Just as minimum wages benefit some workers, so does collective bargaining. Union members tend to earn higher wages than their non-union peers working similar jobs. And just as with minimum wages, these benefits come with tradeoffs. Fewer jobs for non-members, higher consumer prices, and more are all part of the collective bargain. Some people make more, because other people make less and pay more.
According to a recent report from the Council of Economic Advisors about declining labor force participation, the U.S. is in the 90th percentile among OECD countries when it comes to union-friendly labor policies. But is only in the 62nd percentile for entrepreneurship-friendly policies (p. 30). Those percentiles are a useful priority guide for policymakers.
Another CEI study by Ohio University economist Lowell Gallaway and researcher Jonathan Robe finds that in union-heavy states such as Michigan, per capita income is as much as $11,000 lower than what it could be without powerful unions and their exclusionary policies. That’s nearly $28,000 per year for an average-size household—money that could be spent on better schools, housing, food, clothing, and much else. Instead, that money is never made at all.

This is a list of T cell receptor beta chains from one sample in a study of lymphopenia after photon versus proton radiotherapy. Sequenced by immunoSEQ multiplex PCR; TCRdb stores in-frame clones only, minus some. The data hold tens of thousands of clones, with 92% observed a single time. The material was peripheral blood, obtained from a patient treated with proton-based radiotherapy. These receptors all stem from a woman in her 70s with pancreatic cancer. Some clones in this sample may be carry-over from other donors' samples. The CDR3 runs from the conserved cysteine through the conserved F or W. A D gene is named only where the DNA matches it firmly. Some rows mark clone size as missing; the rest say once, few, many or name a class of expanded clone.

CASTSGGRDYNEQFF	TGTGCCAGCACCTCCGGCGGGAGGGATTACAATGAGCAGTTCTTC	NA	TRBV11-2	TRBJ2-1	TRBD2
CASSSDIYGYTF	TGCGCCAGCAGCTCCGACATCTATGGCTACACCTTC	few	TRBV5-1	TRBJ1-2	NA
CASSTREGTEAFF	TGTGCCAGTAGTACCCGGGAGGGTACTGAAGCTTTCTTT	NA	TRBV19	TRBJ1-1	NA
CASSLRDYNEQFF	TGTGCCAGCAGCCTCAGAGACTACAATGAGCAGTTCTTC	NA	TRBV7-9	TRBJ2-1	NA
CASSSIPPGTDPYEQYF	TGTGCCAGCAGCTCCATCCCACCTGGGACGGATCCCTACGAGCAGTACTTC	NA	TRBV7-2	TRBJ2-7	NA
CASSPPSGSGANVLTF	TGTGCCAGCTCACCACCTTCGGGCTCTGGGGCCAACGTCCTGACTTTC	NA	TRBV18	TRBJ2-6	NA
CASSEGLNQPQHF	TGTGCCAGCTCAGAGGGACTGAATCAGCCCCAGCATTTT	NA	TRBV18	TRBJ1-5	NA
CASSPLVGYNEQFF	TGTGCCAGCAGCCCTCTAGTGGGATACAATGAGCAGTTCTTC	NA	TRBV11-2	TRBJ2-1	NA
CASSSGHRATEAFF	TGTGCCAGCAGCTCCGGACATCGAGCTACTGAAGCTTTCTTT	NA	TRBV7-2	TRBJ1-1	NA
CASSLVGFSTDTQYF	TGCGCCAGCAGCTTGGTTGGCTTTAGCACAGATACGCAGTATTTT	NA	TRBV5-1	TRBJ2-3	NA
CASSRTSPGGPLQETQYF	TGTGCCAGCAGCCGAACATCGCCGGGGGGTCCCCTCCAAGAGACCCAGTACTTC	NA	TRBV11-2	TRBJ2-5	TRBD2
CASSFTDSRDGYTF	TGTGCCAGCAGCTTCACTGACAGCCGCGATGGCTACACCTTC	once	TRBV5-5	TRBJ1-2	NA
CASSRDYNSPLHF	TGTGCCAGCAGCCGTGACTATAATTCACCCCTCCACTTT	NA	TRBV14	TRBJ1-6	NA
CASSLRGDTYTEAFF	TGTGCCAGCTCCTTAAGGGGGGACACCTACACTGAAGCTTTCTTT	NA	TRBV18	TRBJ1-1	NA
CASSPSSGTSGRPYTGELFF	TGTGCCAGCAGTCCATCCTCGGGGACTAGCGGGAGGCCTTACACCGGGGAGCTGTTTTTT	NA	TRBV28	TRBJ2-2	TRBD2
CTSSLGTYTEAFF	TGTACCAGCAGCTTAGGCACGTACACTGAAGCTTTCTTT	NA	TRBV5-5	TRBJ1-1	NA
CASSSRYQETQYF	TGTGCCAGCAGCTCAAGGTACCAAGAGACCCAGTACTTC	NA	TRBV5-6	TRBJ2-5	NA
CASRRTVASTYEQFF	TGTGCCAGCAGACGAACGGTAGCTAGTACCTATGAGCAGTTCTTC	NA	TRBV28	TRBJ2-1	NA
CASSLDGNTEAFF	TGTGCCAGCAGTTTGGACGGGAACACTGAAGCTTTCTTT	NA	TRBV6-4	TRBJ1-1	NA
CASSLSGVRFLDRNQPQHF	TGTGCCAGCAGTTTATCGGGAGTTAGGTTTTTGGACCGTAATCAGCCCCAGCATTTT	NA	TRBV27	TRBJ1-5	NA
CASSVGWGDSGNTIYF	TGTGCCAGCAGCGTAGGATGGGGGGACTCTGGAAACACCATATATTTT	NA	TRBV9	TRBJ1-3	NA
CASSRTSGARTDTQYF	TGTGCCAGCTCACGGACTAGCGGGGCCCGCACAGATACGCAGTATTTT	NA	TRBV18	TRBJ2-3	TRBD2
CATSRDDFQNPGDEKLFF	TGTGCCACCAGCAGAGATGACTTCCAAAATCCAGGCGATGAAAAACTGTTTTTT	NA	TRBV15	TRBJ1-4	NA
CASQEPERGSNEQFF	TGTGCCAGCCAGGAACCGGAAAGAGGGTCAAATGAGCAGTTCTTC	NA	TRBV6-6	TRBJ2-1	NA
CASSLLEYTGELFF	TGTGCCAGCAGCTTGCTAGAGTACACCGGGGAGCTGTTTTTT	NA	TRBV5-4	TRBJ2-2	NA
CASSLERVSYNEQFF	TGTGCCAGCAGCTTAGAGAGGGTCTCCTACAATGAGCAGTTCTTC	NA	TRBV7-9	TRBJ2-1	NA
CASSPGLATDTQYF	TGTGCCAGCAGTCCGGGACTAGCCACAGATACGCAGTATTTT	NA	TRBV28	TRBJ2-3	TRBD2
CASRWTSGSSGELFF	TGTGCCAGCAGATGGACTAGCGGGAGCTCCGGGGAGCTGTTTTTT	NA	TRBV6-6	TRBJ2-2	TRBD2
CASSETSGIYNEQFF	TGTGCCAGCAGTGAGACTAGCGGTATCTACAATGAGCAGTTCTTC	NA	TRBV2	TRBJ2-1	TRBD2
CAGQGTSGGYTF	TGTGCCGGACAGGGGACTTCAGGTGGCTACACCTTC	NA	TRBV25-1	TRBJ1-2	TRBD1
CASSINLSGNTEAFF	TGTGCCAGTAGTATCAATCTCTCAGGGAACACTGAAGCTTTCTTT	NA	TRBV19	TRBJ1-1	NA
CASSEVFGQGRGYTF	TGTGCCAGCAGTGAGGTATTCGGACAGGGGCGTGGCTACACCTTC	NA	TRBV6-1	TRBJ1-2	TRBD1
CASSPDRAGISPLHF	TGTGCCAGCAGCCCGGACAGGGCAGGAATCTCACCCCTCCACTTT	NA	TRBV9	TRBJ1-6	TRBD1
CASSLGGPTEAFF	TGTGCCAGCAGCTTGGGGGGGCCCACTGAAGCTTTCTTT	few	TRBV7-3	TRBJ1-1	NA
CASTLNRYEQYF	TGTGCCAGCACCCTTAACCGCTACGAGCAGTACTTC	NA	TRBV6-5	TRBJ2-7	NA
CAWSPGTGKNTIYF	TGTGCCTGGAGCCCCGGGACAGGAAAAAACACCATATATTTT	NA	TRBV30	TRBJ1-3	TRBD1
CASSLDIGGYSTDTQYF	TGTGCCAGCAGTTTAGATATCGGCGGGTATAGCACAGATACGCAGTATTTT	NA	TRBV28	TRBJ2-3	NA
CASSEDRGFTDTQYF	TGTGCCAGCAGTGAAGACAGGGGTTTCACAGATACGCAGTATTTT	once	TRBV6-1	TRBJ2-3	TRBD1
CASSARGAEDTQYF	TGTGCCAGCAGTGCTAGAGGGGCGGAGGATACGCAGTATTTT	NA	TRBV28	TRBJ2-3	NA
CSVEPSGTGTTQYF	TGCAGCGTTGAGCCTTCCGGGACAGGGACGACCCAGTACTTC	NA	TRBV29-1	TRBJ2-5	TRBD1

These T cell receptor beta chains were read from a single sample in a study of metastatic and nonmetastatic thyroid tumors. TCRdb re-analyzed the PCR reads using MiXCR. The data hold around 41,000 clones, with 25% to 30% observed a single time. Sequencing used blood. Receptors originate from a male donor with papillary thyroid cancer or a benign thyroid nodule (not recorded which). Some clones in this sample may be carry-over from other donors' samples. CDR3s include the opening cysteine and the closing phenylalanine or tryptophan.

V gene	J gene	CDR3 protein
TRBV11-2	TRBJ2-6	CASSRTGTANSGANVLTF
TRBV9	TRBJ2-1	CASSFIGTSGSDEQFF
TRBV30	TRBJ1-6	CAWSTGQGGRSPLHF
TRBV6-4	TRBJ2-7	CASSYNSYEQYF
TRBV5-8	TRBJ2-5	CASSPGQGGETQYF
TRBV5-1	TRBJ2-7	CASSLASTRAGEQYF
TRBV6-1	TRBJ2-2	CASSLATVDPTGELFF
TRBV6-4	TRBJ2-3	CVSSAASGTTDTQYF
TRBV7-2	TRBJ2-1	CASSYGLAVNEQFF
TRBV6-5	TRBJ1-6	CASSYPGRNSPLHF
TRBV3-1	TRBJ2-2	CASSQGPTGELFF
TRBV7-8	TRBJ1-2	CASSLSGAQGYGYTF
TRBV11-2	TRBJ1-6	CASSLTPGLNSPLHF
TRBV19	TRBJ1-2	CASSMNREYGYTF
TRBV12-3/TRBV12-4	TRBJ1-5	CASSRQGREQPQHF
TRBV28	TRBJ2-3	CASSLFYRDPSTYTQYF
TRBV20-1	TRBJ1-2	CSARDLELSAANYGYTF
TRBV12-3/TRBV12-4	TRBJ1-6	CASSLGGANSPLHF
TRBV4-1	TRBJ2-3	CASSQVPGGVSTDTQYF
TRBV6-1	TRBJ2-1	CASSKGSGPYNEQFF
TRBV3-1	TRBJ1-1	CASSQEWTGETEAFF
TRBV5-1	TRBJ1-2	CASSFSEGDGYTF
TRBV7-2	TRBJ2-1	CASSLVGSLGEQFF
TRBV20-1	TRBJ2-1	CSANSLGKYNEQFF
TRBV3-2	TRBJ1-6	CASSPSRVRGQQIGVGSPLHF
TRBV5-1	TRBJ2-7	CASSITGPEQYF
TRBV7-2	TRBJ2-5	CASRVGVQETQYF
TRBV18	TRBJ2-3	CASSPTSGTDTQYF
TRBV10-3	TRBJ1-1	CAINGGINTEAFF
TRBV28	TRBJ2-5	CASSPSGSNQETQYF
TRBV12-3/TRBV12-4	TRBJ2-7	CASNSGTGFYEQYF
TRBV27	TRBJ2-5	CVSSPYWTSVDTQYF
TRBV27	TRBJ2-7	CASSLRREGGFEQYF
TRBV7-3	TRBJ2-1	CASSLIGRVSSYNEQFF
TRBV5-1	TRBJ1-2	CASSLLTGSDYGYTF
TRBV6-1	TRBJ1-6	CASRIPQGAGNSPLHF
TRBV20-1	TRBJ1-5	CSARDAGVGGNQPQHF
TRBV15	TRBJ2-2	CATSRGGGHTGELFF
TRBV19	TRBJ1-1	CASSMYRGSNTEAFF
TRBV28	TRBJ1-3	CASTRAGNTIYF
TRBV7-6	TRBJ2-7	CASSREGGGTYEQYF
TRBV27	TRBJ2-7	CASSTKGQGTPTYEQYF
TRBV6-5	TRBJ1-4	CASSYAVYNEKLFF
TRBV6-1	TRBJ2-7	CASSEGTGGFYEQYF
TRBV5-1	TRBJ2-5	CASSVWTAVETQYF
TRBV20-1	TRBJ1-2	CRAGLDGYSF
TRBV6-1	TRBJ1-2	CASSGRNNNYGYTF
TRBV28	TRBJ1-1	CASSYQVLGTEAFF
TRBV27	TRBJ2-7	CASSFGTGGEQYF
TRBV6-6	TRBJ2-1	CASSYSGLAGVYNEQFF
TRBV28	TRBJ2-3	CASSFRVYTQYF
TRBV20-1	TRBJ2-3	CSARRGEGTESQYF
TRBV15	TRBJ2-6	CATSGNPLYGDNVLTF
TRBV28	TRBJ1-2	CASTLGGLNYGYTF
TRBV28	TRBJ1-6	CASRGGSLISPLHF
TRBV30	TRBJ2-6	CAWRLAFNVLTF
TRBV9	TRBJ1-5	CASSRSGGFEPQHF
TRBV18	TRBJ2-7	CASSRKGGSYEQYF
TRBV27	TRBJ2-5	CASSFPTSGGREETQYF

There is also evidence that many union members don’t even want to be members. When Wisconsin gave many government employees a choice on whether or not to join a union, many of them decided against unions. In a painful bit of symbolism, the very first AFSCME local, founded in Madison in 1932, saw its membership decline more than 85 percent within just a few years after the law passed.
Many politicians and activists want to reduce economic inequality, and collective bargaining is one of the most popular policies for doing so. But not only does it actually increase inequality—union benefits come at consumers’ and other workers’ direct expense—the proper goal is to make the poor better off. Iain Murray and I aim at that goal in our recent papers, “People, Not Ratios” and “The Rising Tide.” We encourage others to join us.